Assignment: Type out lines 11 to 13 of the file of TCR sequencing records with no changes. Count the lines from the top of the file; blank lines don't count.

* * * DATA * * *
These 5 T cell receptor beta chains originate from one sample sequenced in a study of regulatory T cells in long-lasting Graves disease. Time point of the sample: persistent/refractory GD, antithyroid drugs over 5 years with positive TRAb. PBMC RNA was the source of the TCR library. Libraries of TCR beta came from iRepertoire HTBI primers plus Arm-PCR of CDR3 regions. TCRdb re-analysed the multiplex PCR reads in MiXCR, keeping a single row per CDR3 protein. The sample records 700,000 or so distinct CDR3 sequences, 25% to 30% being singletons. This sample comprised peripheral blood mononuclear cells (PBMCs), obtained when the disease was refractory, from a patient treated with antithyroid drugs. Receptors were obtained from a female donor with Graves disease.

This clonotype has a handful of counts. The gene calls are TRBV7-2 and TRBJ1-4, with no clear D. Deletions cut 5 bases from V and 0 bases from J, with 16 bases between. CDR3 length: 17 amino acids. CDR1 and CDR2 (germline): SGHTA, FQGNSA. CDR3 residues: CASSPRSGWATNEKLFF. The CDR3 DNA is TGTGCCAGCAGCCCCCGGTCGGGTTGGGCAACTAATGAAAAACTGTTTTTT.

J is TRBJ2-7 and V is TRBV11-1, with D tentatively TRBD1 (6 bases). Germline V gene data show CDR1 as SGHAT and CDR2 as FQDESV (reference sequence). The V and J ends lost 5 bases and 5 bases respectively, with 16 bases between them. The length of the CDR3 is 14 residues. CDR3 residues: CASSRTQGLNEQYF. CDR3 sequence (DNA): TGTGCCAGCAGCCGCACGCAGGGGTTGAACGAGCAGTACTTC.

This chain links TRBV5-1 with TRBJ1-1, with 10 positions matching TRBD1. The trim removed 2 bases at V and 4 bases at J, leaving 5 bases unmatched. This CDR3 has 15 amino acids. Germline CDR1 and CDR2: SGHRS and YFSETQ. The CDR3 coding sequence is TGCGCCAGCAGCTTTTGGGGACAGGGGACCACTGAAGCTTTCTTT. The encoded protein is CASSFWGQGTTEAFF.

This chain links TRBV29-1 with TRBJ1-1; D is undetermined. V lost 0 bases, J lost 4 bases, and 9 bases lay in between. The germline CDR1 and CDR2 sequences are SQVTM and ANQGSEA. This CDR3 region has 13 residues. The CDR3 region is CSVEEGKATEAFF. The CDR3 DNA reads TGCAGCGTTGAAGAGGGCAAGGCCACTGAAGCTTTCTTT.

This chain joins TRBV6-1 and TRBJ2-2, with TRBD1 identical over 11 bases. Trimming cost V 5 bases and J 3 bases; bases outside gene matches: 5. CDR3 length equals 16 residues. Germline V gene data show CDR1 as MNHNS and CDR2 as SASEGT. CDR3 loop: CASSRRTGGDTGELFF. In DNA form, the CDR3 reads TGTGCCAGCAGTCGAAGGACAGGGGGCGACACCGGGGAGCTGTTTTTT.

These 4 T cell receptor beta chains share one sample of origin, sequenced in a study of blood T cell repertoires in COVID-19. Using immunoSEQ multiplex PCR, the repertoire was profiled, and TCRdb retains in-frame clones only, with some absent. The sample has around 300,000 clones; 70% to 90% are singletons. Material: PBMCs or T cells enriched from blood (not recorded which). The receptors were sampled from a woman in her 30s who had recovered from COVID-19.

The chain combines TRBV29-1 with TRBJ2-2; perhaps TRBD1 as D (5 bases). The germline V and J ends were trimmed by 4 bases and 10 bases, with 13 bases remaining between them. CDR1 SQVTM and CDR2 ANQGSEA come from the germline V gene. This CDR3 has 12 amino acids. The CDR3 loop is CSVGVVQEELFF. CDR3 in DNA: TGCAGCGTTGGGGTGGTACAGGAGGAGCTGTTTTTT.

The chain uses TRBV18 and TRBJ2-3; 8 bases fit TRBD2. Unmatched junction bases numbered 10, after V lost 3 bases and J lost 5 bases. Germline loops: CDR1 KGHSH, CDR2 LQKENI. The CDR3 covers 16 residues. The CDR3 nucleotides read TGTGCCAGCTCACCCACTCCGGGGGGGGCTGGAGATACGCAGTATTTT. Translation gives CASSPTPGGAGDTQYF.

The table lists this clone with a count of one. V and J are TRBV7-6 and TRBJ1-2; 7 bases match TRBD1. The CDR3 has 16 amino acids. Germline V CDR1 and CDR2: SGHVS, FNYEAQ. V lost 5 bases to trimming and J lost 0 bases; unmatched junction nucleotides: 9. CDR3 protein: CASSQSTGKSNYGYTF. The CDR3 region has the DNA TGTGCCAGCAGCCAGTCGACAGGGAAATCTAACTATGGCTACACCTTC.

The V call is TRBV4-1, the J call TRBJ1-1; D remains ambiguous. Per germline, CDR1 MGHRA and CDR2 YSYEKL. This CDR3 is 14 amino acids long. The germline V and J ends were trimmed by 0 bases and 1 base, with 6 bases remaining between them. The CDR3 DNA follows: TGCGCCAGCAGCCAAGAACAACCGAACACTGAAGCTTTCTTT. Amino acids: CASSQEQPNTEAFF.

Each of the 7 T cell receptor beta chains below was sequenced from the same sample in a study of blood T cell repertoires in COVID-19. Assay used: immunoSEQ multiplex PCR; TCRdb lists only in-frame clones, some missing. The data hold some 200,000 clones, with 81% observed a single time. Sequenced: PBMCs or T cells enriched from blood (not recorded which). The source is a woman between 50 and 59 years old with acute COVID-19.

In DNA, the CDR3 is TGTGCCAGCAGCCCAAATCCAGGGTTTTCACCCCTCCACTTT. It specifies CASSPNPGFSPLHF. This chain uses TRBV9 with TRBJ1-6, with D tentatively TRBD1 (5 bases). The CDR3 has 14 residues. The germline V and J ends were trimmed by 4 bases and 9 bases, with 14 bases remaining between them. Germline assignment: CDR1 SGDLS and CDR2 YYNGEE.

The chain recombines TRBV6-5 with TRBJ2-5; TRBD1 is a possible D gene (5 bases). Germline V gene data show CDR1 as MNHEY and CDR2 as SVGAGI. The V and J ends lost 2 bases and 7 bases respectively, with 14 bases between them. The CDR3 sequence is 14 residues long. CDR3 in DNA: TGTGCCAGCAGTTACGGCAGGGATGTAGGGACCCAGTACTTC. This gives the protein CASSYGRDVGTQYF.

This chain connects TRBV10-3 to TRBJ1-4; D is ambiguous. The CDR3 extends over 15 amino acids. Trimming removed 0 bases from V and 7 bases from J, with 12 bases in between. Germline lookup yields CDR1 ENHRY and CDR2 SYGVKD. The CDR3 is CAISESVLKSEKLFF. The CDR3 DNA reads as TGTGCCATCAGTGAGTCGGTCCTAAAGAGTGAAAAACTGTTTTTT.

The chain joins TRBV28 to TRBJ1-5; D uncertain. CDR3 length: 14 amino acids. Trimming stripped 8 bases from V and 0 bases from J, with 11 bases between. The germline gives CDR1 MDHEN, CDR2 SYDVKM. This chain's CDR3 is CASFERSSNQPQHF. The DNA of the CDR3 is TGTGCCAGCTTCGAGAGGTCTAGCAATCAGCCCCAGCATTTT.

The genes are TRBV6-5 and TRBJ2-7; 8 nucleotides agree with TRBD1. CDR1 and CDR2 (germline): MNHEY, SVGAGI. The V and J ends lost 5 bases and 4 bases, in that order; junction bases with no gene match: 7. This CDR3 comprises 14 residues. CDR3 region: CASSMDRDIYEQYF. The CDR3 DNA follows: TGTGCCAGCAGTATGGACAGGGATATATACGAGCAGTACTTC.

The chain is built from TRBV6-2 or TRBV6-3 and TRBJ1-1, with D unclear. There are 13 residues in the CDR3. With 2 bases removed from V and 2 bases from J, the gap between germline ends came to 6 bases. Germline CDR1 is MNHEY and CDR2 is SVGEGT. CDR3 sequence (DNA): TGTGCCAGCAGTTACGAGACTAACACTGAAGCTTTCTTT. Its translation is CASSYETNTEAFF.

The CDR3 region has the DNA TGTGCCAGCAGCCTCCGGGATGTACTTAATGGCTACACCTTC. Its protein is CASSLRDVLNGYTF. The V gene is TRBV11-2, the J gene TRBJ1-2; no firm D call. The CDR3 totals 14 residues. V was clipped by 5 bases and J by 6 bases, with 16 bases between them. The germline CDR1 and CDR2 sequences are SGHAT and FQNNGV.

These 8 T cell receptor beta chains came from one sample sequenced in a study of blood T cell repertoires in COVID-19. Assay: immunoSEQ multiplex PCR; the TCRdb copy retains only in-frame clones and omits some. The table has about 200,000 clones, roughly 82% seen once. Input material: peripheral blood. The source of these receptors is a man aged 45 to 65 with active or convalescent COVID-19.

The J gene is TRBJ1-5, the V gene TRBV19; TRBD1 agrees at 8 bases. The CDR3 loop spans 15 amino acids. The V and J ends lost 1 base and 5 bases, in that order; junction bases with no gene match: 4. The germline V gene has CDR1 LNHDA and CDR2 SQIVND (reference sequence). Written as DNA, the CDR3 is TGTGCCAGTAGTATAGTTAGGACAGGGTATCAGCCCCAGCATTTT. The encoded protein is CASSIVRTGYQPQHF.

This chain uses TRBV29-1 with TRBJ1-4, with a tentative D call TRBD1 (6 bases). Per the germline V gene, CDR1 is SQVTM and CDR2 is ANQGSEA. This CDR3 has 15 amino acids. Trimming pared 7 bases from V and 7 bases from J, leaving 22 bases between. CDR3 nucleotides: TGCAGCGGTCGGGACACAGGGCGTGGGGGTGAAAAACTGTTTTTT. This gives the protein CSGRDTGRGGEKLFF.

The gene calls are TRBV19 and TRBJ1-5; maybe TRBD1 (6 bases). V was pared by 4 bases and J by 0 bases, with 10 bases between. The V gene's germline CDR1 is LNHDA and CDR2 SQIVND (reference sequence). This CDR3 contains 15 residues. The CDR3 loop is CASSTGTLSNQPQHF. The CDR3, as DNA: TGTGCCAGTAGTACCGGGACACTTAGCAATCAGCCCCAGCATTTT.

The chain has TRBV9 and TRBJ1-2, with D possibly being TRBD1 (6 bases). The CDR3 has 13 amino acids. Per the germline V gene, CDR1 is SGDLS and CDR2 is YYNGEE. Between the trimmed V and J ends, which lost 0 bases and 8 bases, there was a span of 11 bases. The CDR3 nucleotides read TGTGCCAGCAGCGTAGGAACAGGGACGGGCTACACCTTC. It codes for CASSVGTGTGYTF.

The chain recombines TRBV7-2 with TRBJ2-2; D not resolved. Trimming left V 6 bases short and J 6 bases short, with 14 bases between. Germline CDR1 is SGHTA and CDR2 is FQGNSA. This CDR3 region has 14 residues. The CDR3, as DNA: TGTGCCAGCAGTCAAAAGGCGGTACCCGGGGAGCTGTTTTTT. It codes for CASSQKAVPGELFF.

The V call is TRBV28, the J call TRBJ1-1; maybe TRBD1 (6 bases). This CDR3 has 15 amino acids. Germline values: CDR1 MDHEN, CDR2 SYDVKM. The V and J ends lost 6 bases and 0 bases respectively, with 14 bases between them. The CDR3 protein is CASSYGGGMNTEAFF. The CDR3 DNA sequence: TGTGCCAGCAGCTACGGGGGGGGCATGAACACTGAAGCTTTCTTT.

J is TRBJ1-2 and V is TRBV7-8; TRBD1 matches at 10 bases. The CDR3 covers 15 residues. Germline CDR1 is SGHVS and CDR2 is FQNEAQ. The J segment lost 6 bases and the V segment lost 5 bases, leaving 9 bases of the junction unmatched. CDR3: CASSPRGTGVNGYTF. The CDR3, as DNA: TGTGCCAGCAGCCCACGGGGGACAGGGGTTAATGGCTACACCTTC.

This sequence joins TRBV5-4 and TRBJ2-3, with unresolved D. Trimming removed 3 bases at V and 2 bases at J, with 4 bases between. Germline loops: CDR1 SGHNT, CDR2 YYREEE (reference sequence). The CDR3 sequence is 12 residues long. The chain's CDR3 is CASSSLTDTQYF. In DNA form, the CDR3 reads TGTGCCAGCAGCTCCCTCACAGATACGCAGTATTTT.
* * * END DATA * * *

The V call is TRBV4-1, the J call TRBJ1-1; D remains ambiguous. Per germline, CDR1 MGHRA and CDR2 YSYEKL. This CDR3 is 14 amino acids long. The germline V and J ends were trimmed by 0 bases and 1 base, with 6 bases remaining between them. The CDR3 DNA follows: TGCGCCAGCAGCCAAGAACAACCGAACACTGAAGCTTTCTTT. Amino acids: CASSQEQPNTEAFF.

Each of the 7 T cell receptor beta chains below was sequenced from the same sample in a study of blood T cell repertoires in COVID-19. Assay used: immunoSEQ multiplex PCR; TCRdb lists only in-frame clones, some missing. The data hold some 200,000 clones, with 81% observed a single time. Sequenced: PBMCs or T cells enriched from blood (not recorded which). The source is a woman between 50 and 59 years old with acute COVID-19.

In DNA, the CDR3 is TGTGCCAGCAGCCCAAATCCAGGGTTTTCACCCCTCCACTTT. It specifies CASSPNPGFSPLHF. This chain uses TRBV9 with TRBJ1-6, with D tentatively TRBD1 (5 bases). The CDR3 has 14 residues. The germline V and J ends were trimmed by 4 bases and 9 bases, with 14 bases remaining between them. Germline assignment: CDR1 SGDLS and CDR2 YYNGEE.